on the way home

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the journey of 1000 miles begins with a single step. | lao tzu

from the beginning

committing to something as life-changing as becoming a full-time traveling family is scary. there are so many new things to process and learn.  i thought once we said it aloud that it would somehow become easier to wrap our minds around and we would suddenly have the nerve to do it. it has opened up so really exciting conversations about what a full-time life spent traveling might look like, but it has also welcomed in some uncomfortable fears about what such a different lifestyle might look like. there’s definitely a reason people stick with what they know! there is comfort in the ordinary in- &-outs of the familiar day-to-day. and this kind of radical travel life isn’t as commonplace as it was 200 years ago. we still have a lot to learn about how we are going to make this feasible for our little family!

looking ahead

when you think about the fact that in two years from this month, we want to be traveling abroad full-time with a 2 year old and a 6 year old – that timeline just seems so small.

since we committed to this goal in january of this year, we have worked tirelessly to make progress on the goals we have in mind before we leave and committed to prioritizing any kind of travel we can.  we’ve started selling items around our home,  gotten everleigh’s passport,  and purchased a vehicle better suited for road-tripping,  aaralyn carries her “adventure backpack” most places to get her used to the responsibility of caring for her own items on the go. we’ve been experimenting with walking long distances together and have tried to bike and exercise even more as a family.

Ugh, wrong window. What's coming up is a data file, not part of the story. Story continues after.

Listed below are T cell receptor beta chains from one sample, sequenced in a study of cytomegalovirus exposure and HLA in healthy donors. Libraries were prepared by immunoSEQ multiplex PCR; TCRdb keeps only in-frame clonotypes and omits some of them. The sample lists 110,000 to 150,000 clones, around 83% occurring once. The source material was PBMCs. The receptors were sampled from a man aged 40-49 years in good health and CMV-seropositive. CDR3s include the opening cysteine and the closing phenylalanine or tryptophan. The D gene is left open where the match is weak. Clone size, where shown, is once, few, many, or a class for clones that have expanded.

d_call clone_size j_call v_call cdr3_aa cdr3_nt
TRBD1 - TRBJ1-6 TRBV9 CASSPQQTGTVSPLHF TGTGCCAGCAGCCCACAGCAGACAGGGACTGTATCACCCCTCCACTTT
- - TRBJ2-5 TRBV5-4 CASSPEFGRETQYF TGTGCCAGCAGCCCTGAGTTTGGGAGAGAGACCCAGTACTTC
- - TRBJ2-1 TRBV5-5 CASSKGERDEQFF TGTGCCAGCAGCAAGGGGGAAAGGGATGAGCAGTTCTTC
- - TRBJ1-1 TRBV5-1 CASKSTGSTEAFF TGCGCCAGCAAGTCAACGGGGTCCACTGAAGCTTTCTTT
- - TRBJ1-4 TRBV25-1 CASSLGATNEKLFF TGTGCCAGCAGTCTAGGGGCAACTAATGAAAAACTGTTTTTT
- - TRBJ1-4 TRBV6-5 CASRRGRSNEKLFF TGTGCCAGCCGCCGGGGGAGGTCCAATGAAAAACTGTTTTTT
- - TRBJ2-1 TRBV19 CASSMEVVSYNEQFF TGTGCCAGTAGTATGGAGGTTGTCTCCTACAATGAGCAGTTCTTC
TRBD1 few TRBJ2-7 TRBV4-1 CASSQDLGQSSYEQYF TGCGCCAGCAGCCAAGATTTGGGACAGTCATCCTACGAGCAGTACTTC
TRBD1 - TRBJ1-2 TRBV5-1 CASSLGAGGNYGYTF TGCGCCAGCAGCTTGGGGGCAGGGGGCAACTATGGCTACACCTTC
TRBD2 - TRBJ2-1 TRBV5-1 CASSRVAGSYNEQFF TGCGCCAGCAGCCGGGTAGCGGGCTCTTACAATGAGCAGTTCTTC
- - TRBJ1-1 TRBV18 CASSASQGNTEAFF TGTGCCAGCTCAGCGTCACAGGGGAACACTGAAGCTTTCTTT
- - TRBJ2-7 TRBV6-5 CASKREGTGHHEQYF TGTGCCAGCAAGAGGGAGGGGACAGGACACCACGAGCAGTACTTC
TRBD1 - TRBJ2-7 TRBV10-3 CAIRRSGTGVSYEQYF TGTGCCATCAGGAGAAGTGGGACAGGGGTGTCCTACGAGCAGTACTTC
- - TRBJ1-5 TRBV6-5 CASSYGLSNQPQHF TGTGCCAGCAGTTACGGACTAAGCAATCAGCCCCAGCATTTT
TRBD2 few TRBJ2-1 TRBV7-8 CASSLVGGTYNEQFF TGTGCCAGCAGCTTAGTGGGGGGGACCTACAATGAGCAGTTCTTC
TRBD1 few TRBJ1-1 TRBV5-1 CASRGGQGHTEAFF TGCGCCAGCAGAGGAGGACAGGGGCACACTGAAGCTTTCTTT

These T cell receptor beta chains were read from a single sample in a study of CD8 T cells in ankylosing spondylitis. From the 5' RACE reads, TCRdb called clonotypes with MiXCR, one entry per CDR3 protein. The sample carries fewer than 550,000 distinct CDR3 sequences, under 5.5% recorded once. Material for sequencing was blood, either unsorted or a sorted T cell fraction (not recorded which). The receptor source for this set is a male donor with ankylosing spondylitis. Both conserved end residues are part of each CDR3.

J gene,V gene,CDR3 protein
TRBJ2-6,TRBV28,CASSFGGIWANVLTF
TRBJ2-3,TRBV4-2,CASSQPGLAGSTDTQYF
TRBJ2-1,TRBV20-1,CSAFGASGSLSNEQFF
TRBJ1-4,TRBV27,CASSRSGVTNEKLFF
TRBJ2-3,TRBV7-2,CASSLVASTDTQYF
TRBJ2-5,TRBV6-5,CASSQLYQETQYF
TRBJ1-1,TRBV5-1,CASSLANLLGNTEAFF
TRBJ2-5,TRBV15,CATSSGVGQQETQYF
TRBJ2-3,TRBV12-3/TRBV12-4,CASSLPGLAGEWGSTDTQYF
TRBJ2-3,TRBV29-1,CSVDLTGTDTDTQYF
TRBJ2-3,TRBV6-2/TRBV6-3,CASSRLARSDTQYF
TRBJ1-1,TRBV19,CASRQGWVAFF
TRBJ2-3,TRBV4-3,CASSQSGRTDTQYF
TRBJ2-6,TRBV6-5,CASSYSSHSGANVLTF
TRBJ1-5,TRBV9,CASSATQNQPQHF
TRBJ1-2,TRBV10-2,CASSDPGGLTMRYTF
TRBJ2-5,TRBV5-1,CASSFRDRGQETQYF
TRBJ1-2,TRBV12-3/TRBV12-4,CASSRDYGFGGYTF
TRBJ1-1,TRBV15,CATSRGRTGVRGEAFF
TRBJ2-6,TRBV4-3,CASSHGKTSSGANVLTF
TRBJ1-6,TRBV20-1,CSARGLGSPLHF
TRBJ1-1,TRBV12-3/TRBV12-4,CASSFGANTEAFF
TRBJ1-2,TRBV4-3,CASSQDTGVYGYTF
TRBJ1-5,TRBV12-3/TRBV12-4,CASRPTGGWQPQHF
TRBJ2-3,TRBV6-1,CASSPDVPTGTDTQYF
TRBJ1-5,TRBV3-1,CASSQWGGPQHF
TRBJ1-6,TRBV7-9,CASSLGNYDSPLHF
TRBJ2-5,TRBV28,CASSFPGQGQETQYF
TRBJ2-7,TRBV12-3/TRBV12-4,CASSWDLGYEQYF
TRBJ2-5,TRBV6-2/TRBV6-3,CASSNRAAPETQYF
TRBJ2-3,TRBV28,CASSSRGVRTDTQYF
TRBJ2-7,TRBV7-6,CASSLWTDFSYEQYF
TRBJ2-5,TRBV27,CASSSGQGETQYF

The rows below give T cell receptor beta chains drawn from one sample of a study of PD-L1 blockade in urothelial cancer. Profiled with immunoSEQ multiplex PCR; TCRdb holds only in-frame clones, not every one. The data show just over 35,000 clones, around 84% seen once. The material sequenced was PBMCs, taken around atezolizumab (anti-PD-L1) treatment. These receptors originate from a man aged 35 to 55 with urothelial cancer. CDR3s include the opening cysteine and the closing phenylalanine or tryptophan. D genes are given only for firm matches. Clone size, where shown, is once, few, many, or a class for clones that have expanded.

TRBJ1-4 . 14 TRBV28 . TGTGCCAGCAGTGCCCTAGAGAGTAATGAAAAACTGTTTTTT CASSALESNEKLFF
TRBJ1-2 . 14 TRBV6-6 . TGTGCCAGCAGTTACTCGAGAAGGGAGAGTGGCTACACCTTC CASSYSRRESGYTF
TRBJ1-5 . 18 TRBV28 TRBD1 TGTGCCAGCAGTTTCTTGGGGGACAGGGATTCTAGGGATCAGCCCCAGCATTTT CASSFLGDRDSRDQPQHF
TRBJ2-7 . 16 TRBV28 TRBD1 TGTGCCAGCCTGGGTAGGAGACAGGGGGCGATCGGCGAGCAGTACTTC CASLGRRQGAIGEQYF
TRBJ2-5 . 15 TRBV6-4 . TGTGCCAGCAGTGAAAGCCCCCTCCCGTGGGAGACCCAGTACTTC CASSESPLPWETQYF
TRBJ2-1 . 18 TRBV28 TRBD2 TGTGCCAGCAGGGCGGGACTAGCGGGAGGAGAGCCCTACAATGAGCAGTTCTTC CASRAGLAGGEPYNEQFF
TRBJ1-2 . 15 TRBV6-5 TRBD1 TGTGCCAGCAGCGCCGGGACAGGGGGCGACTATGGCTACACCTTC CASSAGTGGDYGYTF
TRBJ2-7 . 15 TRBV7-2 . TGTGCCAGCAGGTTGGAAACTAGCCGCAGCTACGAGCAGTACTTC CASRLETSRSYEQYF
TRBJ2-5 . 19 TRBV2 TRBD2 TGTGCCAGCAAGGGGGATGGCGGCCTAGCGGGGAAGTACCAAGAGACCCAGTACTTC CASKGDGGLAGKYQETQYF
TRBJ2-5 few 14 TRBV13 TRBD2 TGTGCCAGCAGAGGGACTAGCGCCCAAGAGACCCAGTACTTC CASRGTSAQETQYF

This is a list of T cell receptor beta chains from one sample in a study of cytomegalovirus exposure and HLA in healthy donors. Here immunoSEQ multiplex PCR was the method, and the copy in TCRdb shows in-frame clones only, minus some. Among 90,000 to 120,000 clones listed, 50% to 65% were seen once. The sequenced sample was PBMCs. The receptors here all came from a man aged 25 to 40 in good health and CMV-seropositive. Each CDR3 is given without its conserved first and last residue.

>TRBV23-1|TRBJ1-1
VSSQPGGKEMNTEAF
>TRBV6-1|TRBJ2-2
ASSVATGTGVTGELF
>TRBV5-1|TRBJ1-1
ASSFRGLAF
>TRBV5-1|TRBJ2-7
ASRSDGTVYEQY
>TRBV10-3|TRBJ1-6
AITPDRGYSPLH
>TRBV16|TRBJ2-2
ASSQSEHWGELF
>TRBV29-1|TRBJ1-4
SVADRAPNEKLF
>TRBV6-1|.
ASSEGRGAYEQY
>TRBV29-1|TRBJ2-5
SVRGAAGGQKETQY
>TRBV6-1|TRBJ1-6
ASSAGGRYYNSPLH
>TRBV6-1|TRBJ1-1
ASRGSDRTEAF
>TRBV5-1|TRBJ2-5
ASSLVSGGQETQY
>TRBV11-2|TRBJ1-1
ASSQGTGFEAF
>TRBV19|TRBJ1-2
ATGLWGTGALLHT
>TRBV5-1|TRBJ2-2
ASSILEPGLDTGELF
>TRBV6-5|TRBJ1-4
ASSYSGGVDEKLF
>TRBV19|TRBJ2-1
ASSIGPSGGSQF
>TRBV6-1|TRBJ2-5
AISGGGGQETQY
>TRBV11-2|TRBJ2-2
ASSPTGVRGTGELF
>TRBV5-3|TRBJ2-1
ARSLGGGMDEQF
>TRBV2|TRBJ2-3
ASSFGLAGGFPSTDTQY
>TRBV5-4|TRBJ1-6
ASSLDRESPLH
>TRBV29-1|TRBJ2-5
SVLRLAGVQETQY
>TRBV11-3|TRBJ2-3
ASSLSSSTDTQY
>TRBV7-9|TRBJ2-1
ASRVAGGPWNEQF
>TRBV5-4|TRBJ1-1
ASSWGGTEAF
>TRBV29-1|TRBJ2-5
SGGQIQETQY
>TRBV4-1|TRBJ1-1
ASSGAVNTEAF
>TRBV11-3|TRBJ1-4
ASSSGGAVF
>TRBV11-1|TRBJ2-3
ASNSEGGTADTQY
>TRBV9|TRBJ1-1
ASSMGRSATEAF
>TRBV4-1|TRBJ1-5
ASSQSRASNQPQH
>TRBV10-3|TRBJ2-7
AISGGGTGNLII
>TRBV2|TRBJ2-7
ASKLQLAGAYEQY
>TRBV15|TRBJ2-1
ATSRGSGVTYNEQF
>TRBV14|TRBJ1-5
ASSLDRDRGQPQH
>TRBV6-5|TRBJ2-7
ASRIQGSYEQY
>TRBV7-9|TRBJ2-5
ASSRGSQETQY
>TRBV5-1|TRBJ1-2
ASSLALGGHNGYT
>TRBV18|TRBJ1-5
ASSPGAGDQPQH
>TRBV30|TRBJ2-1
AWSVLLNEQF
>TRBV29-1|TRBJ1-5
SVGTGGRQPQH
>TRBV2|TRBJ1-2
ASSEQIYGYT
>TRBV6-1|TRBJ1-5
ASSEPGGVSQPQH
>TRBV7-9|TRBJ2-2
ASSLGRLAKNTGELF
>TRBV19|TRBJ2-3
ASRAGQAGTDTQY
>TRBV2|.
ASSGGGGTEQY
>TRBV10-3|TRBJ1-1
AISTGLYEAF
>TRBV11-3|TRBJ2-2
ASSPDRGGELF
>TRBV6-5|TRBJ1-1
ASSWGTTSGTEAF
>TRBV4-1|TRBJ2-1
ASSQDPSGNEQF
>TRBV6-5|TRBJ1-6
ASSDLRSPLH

we want to ease into the new rhythm of this lifestyle in the next two years so that it’s not such a huge shock when we finally take off. overall, the girls seem to be more resilient than the adults, because well like I said before, sometimes a lifetime of rigorous routine makes it hard to see that the pieces of the puzzle can line up differently to make an even better picture.

|maci|

Disney Dinner Series featuring “Frozen” (Norway)

Velkommen!

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Our first EVER blog series is entitled “Disney Dinners” and it is a 12 month exploration of 12 Disney princess films through an immersive journey into the cultures represented in the films. We chose this project to help expose our four year old to some very different traditions and cuisines that typically children don’t experience until much later in life… if at all. We felt that the family friendly content that the Disney films has to offer paired with some intentional culture exposure would be a perfect age appropriate immersion to a more conscientious and accepting worldview for our child down the road when we do set out to travel in 2020. You can read more about what our specific dinner plans are here. We intend to pair each blog post with specific video entailing the cuisine cooked and the Disney film experience our family shared.

January in eastern Kansas is notoriously frigid so when planning dinners for the year, Disney’s FROZEN just seemed like the obvious choice for our first dinner! FROZEN takes place in a country very similar to Norway so we choose Norway for our first cuisine pairing!

For the meal, I selected nearly every Norwegian dish I could to steer us away from Lutefisk. There was just no way I was convinced I could choke that down (let alone convince my four year old to do it). 

We presented the idea to oldest daughter with the surprise presentation of her very own Elsa dress for the occasion and once she assumed her “role,” she was open to all the fun experiences we had planned to accompany our movie showing!

Our Menu

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Norwegian meals aren’t typically formal affairs but we chose some more “formal” menu items that are typically prepared during holiday seasons just to get a better taste of authentic cuisine. We put the menu together ourselves so if you’re actually Norwegian and these pairings make no sense – we totally get it!